Working Girls

A bunch of links that will make sense when you get to the end of them:

My fabulous friend Jennifer’s fabulous new book, Sexy Feminism, is out, and you should buy it and give it to all the young men and women in your life (and get an extra copy for yourself).

My favorite part of that book is a chapter about “The Working-Woman Problem,” about the way our culture encourages women to view one another as competition for jobs and favors in the office.

I thought of that chapter when looking at this (click to embiggen):

Chart2.jpg.CROP.article920-large

Because we need to address this:

One audience member asked the group if women were doing enough to support other women. “I sort of push back a little bit on the ‘women don’t help other women’ thing,” Sklar responded. “Why isn’t there fretting about why men don’t help men in the workplace? Because I personally know a lot of dudes who have knifed a lot of dudes in the back without thinking twice about it.”

The Working Woman Problem chapter in Jennifer’s book made me think about my own feminist actions more than anything else (because I’ve been involved with Sexy Feminist for years now, I was familiar with most of the topics). I don’t have a lot of female mentors. I’ve worked in male-dominated industries and thus almost always had more male friends than female ones, but lately (having met some kickass chicks I’d like to network with) I’ve found myself wondering why I don’t have more women I go to when I don’t know what to do about something work-related.

Part of it’s my personality, part of it’s what I like and what I’m like, of course. But I think part of it, too, is that I’ve often fallen into the same trap the book cautions against, and that’s thinking about careers, especially white-collar office careers, as a game with only one winner — if another woman’s getting a promotion then there’s one less for me. I want to win, of course, but the rules need to change. If the game’s about who’s the boss’s favorite girl, the boss is still a fella, and that’s not okay if I want to be the boss.

It’s not even okay FOR the boss, really, because he’s missing out on a hell of a lot of talent if we’re all being taught to fight it out so that only one of us advances. The best experience I had working with a bunch of chicks was on a mostly female investigative news team a few years back. If just one of us had been hired instead of all four of us, the list of projects that wouldn’t have gotten done would be as long as my arm. Instead we had a great time kicking ass together, and while I’m sure there were jealousies on occasion (you don’t throw a bunch of Type A’s in a room together without some friction) we mostly managed to do our jobs without being hemmed in by fear of helping each other too much.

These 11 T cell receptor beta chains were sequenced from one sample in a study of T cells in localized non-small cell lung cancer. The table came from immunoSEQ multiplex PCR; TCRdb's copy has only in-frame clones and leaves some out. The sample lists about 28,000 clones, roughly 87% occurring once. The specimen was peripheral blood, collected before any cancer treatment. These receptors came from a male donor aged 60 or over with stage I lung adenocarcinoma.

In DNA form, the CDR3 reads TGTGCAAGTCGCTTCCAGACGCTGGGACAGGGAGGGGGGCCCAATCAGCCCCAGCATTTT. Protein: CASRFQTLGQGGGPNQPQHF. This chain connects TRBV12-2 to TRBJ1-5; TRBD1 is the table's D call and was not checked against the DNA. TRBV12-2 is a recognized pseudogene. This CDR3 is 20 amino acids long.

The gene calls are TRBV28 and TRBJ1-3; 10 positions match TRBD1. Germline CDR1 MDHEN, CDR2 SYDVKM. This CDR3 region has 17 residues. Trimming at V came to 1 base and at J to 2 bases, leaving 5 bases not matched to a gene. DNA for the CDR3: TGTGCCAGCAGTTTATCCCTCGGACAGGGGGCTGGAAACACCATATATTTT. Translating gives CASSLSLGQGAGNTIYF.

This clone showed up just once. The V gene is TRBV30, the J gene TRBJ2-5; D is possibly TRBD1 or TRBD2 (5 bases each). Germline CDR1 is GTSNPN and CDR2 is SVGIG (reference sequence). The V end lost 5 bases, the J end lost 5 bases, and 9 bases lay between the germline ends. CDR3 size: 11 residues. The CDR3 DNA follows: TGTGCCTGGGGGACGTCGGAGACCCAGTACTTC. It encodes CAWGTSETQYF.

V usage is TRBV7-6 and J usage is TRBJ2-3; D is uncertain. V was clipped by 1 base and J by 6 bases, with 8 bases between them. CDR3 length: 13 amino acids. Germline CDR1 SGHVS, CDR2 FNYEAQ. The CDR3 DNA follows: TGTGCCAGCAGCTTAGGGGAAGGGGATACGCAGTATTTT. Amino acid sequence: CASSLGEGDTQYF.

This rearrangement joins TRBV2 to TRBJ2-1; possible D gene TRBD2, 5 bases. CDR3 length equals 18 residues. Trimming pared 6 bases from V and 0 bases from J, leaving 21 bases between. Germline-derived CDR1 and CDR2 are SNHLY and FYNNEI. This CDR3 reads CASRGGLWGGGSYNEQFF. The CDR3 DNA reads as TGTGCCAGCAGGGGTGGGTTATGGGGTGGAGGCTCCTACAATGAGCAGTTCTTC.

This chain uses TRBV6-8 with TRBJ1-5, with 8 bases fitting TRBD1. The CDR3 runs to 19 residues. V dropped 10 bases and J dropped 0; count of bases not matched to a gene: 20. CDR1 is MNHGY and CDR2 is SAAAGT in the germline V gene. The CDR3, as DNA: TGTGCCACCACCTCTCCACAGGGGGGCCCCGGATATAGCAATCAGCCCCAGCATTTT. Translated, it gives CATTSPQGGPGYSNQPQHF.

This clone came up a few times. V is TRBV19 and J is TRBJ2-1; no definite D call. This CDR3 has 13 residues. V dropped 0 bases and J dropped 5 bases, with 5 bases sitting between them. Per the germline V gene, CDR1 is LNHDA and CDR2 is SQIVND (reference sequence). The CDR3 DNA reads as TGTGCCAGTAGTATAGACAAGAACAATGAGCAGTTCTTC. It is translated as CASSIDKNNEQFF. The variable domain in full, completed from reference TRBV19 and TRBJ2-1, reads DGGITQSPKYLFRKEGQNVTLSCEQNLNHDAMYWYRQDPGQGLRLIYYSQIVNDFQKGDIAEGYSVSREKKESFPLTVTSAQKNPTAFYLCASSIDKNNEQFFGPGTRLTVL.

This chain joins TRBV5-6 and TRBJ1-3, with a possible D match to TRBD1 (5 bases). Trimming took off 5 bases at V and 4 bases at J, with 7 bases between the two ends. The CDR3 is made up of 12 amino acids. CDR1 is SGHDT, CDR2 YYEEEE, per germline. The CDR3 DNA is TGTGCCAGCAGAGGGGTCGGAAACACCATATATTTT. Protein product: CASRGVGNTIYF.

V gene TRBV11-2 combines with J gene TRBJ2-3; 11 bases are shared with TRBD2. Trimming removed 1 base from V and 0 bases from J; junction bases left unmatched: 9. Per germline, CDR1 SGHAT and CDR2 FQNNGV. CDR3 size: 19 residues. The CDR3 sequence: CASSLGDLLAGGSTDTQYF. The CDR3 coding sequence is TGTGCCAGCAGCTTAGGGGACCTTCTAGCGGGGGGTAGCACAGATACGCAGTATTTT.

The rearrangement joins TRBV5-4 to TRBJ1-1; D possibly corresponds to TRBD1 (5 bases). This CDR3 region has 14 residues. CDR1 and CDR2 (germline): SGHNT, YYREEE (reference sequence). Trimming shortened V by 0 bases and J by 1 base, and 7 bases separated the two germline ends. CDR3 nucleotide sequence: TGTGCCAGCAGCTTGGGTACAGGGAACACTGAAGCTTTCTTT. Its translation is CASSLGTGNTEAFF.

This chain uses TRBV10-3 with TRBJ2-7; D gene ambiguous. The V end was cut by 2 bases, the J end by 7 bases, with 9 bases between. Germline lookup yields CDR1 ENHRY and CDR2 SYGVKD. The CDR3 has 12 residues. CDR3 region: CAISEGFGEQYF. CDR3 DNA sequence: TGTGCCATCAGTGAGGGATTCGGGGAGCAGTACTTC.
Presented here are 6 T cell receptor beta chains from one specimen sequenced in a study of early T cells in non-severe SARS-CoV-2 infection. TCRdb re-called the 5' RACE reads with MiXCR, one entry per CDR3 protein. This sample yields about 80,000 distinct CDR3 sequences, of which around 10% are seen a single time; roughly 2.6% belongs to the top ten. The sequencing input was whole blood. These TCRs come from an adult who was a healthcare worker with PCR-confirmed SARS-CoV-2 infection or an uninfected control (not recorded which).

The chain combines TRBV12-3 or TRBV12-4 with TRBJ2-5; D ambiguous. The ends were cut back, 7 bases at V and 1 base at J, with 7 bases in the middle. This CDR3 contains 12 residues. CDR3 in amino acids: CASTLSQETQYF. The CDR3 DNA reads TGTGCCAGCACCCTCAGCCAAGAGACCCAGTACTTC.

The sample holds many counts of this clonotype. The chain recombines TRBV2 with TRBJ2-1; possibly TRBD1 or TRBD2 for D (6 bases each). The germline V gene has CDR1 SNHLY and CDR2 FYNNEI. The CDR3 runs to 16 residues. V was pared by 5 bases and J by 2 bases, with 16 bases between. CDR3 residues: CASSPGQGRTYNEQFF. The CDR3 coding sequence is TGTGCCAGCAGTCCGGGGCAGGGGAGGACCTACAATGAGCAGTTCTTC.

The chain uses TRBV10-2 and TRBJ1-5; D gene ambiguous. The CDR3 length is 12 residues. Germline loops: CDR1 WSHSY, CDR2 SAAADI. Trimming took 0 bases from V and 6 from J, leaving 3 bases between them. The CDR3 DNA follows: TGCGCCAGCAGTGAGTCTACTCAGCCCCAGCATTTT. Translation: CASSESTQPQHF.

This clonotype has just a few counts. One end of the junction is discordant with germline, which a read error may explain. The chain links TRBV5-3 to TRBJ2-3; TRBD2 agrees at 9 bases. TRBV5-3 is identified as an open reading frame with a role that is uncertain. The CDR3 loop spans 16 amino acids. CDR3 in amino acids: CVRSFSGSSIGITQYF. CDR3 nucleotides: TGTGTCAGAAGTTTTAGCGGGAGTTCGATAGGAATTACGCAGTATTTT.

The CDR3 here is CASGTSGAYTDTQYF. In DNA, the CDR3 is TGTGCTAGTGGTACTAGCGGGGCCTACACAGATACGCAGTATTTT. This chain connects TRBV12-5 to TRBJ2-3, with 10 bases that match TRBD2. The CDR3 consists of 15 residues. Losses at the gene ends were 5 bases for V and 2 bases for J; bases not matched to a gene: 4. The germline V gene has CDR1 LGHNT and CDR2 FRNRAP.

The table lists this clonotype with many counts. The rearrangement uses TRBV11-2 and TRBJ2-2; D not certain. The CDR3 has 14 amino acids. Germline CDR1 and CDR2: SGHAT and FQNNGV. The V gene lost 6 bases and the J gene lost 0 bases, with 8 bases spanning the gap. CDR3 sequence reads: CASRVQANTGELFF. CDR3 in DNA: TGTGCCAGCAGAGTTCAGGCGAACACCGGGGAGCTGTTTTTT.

That’s where last quote and the graphic up there come in. Women have been in the working world since there WAS a working world, and yet conditions for women who are working are still not remotely friendly. Conditions for ANYBODY who is working are getting noticeably worse, as companies compete to see who can suck more and governments compete to see who can punch unions hardest in the neck. Things SUCK right now, and we can’t get around to fixing how they suck if we’re fighting the fucking mommy wars between stay-at-home and work-outside-the-home moms and then in the office arguing over how there’s a new pretty girl at the dance.

A.

2 thoughts on “Working Girls

  1. blue cheddar says:

    Seems to me the only book I read about work that was helpful was Working by Studs. Otherwise not running into useful stuff. Watching an episode of survivor might teach a person more.

  2. cgeye says:

    The Mommy Wars exist so there will never be the Daddy Wars — men fighting men, for better lives for their families. If women do all the worrying about this, publically, it stigmatizes men who speak up about their families’ home lives.
    In short, the rhetorical gender segregation is in itself a form of misogyny and homophobia. Q.E.D.

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